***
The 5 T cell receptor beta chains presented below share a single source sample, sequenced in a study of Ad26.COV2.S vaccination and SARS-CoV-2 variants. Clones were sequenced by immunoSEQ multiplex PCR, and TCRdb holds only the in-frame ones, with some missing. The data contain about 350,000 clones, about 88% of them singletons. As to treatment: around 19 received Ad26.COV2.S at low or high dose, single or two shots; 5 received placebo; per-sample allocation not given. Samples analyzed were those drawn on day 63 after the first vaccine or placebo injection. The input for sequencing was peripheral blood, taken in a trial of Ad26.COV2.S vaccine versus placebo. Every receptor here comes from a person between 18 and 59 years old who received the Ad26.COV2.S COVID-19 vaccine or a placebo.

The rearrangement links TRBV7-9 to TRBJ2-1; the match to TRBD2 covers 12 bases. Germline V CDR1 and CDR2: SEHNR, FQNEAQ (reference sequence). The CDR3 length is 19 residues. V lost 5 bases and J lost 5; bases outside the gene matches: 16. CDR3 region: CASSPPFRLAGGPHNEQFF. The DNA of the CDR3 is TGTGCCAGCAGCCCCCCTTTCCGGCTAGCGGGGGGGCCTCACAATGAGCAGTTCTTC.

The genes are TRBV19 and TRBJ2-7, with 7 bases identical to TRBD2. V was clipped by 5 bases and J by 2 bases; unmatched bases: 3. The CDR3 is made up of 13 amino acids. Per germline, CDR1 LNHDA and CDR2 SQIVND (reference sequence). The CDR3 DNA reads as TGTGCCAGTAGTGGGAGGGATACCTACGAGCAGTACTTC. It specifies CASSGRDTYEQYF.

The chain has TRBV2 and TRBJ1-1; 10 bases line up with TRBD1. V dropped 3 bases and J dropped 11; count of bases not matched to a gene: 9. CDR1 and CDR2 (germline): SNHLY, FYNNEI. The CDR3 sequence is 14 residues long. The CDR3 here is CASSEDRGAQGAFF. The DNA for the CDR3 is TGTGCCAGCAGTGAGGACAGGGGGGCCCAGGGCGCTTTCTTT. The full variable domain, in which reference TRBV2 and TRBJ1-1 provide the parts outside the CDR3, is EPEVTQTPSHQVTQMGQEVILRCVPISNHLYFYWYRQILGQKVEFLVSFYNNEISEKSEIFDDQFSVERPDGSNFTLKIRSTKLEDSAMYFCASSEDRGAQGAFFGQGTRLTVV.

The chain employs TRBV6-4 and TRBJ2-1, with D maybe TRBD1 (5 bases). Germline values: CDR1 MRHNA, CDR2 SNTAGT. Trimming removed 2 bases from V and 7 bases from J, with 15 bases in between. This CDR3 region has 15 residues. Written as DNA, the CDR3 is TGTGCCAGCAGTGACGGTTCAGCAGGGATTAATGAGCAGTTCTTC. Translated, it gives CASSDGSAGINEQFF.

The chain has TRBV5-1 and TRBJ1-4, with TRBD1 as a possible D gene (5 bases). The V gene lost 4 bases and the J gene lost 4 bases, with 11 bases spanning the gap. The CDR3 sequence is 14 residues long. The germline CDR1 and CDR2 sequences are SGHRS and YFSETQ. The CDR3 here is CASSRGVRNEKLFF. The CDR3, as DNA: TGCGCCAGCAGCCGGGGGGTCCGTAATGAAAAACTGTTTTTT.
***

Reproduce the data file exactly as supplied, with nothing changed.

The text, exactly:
The 5 T cell receptor beta chains presented below share a single source sample, sequenced in a study of Ad26.COV2.S vaccination and SARS-CoV-2 variants. Clones were sequenced by immunoSEQ multiplex PCR, and TCRdb holds only the in-frame ones, with some missing. The data contain about 350,000 clones, about 88% of them singletons. As to treatment: around 19 received Ad26.COV2.S at low or high dose, single or two shots; 5 received placebo; per-sample allocation not given. Samples analyzed were those drawn on day 63 after the first vaccine or placebo injection. The input for sequencing was peripheral blood, taken in a trial of Ad26.COV2.S vaccine versus placebo. Every receptor here comes from a person between 18 and 59 years old who received the Ad26.COV2.S COVID-19 vaccine or a placebo.

The rearrangement links TRBV7-9 to TRBJ2-1; the match to TRBD2 covers 12 bases. Germline V CDR1 and CDR2: SEHNR, FQNEAQ (reference sequence). The CDR3 length is 19 residues. V lost 5 bases and J lost 5; bases outside the gene matches: 16. CDR3 region: CASSPPFRLAGGPHNEQFF. The DNA of the CDR3 is TGTGCCAGCAGCCCCCCTTTCCGGCTAGCGGGGGGGCCTCACAATGAGCAGTTCTTC.

The genes are TRBV19 and TRBJ2-7, with 7 bases identical to TRBD2. V was clipped by 5 bases and J by 2 bases; unmatched bases: 3. The CDR3 is made up of 13 amino acids. Per germline, CDR1 LNHDA and CDR2 SQIVND (reference sequence). The CDR3 DNA reads as TGTGCCAGTAGTGGGAGGGATACCTACGAGCAGTACTTC. It specifies CASSGRDTYEQYF.

The chain has TRBV2 and TRBJ1-1; 10 bases line up with TRBD1. V dropped 3 bases and J dropped 11; count of bases not matched to a gene: 9. CDR1 and CDR2 (germline): SNHLY, FYNNEI. The CDR3 sequence is 14 residues long. The CDR3 here is CASSEDRGAQGAFF. The DNA for the CDR3 is TGTGCCAGCAGTGAGGACAGGGGGGCCCAGGGCGCTTTCTTT. The full variable domain, in which reference TRBV2 and TRBJ1-1 provide the parts outside the CDR3, is EPEVTQTPSHQVTQMGQEVILRCVPISNHLYFYWYRQILGQKVEFLVSFYNNEISEKSEIFDDQFSVERPDGSNFTLKIRSTKLEDSAMYFCASSEDRGAQGAFFGQGTRLTVV.

The chain employs TRBV6-4 and TRBJ2-1, with D maybe TRBD1 (5 bases). Germline values: CDR1 MRHNA, CDR2 SNTAGT. Trimming removed 2 bases from V and 7 bases from J, with 15 bases in between. This CDR3 region has 15 residues. Written as DNA, the CDR3 is TGTGCCAGCAGTGACGGTTCAGCAGGGATTAATGAGCAGTTCTTC. Translated, it gives CASSDGSAGINEQFF.

The chain has TRBV5-1 and TRBJ1-4, with TRBD1 as a possible D gene (5 bases). The V gene lost 4 bases and the J gene lost 4 bases, with 11 bases spanning the gap. The CDR3 sequence is 14 residues long. The germline CDR1 and CDR2 sequences are SGHRS and YFSETQ. The CDR3 here is CASSRGVRNEKLFF. The CDR3, as DNA: TGCGCCAGCAGCCGGGGGGTCCGTAATGAAAAACTGTTTTTT.